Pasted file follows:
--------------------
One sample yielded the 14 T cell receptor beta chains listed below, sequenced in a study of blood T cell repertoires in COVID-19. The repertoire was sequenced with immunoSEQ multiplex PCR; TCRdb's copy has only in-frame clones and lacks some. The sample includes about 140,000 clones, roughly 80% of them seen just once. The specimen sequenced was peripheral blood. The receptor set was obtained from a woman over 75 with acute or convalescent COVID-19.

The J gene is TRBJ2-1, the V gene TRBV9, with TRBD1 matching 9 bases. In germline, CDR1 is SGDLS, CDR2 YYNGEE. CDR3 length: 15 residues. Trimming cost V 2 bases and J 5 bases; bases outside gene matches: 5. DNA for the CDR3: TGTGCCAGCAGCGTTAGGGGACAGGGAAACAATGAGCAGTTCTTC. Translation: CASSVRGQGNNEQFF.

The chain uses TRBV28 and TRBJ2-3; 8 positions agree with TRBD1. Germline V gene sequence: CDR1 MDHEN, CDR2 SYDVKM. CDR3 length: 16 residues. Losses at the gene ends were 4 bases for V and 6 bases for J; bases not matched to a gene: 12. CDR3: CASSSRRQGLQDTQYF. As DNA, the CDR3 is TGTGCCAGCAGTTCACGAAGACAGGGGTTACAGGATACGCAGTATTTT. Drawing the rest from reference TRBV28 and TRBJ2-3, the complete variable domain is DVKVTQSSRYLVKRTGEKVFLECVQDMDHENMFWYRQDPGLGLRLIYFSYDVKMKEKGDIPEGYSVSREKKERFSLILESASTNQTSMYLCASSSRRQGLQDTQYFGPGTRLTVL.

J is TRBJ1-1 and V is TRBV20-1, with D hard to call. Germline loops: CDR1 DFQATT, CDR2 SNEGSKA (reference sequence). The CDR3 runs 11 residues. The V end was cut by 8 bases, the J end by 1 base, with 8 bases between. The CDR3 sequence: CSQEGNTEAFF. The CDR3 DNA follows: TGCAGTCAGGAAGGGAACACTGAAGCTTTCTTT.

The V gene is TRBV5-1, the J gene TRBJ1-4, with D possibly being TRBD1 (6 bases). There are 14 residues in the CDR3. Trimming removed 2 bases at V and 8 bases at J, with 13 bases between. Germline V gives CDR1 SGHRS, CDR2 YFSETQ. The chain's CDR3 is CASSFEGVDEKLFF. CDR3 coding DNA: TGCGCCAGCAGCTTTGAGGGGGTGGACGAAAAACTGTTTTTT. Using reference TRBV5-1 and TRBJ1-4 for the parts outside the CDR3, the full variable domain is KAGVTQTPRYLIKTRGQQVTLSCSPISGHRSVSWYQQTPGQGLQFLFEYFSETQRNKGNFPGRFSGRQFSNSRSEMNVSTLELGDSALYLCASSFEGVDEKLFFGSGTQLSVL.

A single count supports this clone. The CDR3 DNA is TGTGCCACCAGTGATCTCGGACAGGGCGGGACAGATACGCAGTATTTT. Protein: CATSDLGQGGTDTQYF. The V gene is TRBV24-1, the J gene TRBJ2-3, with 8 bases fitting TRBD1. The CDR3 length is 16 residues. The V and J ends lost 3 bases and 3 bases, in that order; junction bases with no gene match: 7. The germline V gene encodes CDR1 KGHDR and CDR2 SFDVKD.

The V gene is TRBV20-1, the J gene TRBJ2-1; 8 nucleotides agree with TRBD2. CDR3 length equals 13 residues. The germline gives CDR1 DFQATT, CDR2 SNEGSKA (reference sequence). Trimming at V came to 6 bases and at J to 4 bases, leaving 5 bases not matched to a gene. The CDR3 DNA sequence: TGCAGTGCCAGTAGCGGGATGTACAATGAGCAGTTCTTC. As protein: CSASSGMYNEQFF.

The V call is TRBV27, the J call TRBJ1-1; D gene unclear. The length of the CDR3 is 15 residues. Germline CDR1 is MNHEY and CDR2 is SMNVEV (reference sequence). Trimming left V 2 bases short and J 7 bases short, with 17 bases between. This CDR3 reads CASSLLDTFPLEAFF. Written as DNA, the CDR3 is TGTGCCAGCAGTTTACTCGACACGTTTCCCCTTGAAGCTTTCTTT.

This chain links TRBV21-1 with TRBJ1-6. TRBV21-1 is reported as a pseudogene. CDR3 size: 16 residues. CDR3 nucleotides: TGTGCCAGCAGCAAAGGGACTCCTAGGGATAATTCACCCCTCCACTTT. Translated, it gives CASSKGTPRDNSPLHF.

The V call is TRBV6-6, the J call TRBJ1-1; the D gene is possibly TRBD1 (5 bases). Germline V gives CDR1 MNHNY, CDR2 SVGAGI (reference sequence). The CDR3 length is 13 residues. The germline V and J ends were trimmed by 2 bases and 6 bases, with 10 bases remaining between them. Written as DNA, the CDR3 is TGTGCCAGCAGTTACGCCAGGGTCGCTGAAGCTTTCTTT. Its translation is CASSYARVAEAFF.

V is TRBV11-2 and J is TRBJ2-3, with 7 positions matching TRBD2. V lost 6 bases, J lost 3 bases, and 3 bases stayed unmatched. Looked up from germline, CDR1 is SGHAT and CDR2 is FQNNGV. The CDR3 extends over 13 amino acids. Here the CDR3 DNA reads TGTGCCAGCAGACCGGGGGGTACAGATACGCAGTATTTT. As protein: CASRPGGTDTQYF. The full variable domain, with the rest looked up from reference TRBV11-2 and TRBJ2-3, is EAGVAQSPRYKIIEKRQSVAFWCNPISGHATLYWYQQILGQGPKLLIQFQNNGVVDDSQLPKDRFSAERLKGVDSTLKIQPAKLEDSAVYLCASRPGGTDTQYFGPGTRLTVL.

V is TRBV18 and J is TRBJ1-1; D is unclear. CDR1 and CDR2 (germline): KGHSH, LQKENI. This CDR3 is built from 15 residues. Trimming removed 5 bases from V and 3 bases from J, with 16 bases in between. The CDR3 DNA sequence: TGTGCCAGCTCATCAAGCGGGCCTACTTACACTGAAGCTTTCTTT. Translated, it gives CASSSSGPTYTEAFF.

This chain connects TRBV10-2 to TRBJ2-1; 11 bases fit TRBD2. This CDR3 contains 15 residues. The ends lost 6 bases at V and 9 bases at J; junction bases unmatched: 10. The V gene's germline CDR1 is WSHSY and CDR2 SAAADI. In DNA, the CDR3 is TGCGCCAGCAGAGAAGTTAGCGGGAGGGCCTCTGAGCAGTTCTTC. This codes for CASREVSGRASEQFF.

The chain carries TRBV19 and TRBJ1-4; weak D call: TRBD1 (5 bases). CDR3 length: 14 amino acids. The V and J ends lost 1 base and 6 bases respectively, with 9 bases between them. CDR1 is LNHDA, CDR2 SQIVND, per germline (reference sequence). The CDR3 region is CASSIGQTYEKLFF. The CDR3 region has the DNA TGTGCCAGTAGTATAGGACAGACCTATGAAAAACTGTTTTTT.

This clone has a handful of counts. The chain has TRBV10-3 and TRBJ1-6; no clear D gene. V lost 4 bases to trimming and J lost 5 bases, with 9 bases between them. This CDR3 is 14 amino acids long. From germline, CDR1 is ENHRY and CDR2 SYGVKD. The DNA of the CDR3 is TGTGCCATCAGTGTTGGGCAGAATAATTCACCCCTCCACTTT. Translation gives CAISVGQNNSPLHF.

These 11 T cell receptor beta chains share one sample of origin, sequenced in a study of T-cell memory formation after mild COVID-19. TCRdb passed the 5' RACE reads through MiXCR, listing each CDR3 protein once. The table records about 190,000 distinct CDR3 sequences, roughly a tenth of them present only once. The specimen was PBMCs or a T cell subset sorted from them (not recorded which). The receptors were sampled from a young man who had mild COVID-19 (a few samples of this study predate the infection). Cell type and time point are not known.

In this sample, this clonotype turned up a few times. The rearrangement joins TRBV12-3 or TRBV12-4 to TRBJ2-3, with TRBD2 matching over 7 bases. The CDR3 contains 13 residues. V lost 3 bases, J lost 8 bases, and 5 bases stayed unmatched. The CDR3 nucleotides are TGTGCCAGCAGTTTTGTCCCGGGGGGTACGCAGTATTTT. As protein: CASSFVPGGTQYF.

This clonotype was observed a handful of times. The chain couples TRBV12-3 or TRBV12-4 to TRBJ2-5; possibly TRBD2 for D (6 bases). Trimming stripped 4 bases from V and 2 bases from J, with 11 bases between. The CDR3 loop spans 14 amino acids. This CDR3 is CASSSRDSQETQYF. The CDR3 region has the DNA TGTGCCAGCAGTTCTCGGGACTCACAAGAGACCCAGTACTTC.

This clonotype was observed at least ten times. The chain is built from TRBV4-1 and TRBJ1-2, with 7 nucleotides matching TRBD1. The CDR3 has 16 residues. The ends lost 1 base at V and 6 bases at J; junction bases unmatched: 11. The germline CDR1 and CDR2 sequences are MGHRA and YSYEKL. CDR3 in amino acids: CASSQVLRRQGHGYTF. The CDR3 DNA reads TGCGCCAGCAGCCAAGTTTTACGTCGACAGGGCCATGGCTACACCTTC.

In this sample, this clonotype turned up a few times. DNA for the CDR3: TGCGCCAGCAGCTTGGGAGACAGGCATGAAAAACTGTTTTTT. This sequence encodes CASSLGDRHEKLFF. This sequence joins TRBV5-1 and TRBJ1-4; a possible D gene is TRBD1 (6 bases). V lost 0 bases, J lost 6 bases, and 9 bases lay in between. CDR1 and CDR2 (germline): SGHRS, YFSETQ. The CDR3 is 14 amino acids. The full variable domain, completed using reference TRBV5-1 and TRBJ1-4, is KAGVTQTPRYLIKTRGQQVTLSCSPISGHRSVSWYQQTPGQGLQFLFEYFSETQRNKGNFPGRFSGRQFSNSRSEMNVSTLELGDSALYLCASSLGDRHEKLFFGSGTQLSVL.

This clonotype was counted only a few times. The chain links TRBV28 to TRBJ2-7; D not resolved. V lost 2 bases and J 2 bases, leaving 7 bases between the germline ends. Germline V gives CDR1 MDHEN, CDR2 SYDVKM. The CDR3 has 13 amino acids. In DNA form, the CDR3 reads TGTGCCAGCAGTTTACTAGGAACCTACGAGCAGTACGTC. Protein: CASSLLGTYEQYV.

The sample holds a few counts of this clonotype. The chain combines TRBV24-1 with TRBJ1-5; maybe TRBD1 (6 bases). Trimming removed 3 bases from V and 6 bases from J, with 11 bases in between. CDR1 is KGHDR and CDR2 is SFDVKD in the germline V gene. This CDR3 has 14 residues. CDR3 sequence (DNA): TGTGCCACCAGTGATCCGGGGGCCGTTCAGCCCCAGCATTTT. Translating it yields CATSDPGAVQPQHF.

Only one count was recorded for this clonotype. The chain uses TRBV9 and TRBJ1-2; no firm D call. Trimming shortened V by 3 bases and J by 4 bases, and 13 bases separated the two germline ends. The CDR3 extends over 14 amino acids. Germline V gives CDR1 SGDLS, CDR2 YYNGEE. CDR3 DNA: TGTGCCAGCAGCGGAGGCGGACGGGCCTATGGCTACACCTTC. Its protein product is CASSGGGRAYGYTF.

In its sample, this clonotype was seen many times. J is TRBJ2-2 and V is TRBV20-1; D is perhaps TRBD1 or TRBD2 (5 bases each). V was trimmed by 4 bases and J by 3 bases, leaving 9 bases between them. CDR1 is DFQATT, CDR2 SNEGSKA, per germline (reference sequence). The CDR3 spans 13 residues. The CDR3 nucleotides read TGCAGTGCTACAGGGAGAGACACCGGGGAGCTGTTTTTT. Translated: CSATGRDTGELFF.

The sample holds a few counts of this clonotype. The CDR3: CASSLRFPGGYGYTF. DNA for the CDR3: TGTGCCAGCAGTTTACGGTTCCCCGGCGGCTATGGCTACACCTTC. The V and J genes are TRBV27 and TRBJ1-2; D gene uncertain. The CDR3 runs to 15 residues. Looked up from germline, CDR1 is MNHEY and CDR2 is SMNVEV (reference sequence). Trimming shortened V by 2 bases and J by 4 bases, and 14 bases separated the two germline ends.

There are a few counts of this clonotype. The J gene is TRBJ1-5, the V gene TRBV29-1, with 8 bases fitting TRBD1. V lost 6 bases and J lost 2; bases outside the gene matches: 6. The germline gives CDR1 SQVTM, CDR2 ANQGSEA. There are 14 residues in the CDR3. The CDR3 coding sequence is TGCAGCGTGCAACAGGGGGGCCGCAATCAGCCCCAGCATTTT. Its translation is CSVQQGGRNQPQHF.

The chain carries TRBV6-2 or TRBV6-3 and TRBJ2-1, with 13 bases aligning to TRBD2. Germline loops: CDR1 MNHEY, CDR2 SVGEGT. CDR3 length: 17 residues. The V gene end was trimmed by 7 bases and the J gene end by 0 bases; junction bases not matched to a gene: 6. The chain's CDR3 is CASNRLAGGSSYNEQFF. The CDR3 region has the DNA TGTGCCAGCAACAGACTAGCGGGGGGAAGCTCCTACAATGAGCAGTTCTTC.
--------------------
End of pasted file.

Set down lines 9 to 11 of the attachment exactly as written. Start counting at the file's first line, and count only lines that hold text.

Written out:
This chain links TRBV21-1 with TRBJ1-6. TRBV21-1 is reported as a pseudogene. CDR3 size: 16 residues. CDR3 nucleotides: TGTGCCAGCAGCAAAGGGACTCCTAGGGATAATTCACCCCTCCACTTT. Translated, it gives CASSKGTPRDNSPLHF.

The V call is TRBV6-6, the J call TRBJ1-1; the D gene is possibly TRBD1 (5 bases). Germline V gives CDR1 MNHNY, CDR2 SVGAGI (reference sequence). The CDR3 length is 13 residues. The germline V and J ends were trimmed by 2 bases and 6 bases, with 10 bases remaining between them. Written as DNA, the CDR3 is TGTGCCAGCAGTTACGCCAGGGTCGCTGAAGCTTTCTTT. Its translation is CASSYARVAEAFF.

V is TRBV11-2 and J is TRBJ2-3, with 7 positions matching TRBD2. V lost 6 bases, J lost 3 bases, and 3 bases stayed unmatched. Looked up from germline, CDR1 is SGHAT and CDR2 is FQNNGV. The CDR3 extends over 13 amino acids. Here the CDR3 DNA reads TGTGCCAGCAGACCGGGGGGTACAGATACGCAGTATTTT. As protein: CASRPGGTDTQYF. The full variable domain, with the rest looked up from reference TRBV11-2 and TRBJ2-3, is EAGVAQSPRYKIIEKRQSVAFWCNPISGHATLYWYQQILGQGPKLLIQFQNNGVVDDSQLPKDRFSAERLKGVDSTLKIQPAKLEDSAVYLCASRPGGTDTQYFGPGTRLTVL.